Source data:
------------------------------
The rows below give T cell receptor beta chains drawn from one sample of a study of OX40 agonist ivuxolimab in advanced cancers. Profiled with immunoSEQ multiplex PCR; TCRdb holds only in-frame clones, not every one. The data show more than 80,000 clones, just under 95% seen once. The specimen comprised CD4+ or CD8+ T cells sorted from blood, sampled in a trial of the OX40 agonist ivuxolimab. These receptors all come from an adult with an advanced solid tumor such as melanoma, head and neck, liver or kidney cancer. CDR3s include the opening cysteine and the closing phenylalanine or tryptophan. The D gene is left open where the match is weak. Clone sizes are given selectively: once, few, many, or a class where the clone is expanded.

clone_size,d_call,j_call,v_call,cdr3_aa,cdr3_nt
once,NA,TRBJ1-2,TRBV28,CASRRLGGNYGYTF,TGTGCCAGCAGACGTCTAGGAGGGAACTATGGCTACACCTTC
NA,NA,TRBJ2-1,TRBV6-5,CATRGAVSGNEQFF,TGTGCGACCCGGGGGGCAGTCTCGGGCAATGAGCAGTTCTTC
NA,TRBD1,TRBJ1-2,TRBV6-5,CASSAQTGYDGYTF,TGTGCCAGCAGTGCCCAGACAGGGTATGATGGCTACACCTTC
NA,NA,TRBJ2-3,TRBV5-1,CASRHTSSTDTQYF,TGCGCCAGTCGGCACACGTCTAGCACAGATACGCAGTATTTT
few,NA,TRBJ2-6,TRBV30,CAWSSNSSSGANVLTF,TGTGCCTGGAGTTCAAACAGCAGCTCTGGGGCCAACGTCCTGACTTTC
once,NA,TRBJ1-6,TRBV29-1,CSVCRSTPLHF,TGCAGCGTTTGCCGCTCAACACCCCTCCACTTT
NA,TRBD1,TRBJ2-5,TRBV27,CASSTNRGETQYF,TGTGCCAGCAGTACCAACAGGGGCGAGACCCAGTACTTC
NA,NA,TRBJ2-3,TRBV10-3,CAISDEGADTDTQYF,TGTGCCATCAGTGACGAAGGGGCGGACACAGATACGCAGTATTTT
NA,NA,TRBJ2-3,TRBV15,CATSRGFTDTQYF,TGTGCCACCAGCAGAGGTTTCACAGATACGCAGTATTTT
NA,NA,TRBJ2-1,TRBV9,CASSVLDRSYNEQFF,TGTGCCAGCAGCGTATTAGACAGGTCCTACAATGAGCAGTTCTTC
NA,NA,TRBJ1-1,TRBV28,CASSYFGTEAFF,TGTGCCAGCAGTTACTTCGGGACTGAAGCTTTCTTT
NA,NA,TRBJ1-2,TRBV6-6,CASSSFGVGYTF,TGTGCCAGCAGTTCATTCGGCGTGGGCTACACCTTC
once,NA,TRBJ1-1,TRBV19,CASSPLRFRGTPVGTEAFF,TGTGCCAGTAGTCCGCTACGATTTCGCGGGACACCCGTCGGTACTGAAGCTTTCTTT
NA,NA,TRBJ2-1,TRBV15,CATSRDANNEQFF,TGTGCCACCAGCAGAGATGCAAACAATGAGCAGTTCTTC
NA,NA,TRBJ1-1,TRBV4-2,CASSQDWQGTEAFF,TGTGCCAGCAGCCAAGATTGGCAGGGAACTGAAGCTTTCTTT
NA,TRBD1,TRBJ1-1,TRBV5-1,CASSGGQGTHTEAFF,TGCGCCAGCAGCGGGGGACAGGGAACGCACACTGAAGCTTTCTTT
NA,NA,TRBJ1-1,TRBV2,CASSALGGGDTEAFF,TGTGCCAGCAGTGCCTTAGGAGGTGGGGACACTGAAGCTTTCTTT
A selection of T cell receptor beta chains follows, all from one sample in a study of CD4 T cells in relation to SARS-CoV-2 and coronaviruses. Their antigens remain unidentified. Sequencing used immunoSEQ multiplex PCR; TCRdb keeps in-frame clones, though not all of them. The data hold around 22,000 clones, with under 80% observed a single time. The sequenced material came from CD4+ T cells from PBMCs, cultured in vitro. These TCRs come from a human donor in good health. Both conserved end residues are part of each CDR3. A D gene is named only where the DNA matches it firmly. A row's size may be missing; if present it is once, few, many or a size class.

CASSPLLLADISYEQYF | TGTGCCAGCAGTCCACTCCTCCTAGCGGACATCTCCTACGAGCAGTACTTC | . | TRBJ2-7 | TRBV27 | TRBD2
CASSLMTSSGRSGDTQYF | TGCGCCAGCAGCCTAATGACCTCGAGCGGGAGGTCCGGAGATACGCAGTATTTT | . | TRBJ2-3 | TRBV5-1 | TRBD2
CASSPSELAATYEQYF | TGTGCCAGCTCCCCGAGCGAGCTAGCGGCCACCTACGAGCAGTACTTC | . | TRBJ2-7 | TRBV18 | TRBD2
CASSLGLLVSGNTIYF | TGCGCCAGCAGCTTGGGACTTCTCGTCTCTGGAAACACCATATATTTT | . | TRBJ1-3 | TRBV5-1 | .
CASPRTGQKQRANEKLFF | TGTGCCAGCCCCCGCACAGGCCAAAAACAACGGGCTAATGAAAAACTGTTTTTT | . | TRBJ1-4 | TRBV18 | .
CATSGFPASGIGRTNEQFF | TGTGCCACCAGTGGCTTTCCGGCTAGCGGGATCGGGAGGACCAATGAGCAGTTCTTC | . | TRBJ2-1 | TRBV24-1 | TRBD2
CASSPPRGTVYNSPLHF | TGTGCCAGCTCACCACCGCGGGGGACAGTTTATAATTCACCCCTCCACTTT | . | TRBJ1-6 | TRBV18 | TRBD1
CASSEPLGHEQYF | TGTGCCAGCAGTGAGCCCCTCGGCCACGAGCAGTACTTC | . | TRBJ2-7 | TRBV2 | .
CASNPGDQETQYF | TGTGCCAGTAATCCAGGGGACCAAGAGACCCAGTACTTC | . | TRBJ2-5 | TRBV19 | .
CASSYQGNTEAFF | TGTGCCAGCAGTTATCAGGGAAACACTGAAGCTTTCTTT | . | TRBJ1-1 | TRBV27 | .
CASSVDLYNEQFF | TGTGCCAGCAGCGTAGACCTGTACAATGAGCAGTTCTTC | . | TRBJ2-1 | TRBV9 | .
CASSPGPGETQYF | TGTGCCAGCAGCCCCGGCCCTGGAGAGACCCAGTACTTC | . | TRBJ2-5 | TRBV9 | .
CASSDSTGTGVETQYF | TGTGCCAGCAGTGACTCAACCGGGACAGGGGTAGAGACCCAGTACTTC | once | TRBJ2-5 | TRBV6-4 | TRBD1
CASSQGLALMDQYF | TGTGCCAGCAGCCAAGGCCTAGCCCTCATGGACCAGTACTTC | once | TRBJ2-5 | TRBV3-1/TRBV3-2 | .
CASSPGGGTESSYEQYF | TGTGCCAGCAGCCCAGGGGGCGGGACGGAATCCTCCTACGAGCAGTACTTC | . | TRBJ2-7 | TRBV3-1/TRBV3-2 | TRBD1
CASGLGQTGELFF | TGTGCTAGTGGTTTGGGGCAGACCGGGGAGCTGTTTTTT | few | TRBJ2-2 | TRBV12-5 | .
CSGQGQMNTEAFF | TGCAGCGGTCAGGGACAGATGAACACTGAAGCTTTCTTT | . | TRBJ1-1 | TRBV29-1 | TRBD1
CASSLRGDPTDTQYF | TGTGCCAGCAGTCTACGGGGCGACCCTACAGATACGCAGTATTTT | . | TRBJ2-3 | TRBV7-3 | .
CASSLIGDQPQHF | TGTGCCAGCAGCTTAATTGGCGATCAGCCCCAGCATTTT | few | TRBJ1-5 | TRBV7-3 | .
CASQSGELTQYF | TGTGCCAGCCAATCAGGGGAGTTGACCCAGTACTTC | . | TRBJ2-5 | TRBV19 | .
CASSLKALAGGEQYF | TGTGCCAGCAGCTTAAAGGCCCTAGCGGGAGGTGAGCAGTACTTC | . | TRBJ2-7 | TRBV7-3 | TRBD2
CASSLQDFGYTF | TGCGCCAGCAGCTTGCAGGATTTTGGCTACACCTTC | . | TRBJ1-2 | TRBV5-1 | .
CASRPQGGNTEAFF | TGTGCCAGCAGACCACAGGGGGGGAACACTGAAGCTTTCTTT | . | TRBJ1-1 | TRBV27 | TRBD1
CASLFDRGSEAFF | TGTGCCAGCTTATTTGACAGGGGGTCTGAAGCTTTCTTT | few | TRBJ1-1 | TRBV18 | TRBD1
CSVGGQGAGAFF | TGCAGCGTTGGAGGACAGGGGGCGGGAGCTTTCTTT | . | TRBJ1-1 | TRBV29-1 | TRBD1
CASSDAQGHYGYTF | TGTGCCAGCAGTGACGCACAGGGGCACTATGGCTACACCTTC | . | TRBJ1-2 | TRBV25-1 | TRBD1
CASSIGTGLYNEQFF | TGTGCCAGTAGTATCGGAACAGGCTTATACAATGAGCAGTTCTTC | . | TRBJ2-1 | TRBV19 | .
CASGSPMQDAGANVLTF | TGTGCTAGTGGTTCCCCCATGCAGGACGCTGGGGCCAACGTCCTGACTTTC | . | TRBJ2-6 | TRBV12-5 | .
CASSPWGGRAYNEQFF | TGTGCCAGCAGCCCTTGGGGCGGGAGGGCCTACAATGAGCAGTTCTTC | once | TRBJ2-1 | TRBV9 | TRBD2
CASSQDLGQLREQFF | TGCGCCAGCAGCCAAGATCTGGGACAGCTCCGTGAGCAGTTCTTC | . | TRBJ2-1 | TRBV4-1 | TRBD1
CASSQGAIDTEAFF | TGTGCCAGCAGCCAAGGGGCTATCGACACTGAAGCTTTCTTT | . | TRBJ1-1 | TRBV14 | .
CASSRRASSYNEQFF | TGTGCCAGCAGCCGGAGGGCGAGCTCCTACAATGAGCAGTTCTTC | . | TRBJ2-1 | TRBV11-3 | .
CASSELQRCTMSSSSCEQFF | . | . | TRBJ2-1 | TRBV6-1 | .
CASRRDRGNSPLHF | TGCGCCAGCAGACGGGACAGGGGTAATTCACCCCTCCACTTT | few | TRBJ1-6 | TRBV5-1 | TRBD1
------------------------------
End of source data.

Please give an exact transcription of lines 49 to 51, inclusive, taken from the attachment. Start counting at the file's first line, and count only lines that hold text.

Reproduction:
CASSPWGGRAYNEQFF | TGTGCCAGCAGCCCTTGGGGCGGGAGGGCCTACAATGAGCAGTTCTTC | once | TRBJ2-1 | TRBV9 | TRBD2
CASSQDLGQLREQFF | TGCGCCAGCAGCCAAGATCTGGGACAGCTCCGTGAGCAGTTCTTC | . | TRBJ2-1 | TRBV4-1 | TRBD1
CASSQGAIDTEAFF | TGTGCCAGCAGCCAAGGGGCTATCGACACTGAAGCTTTCTTT | . | TRBJ1-1 | TRBV14 | .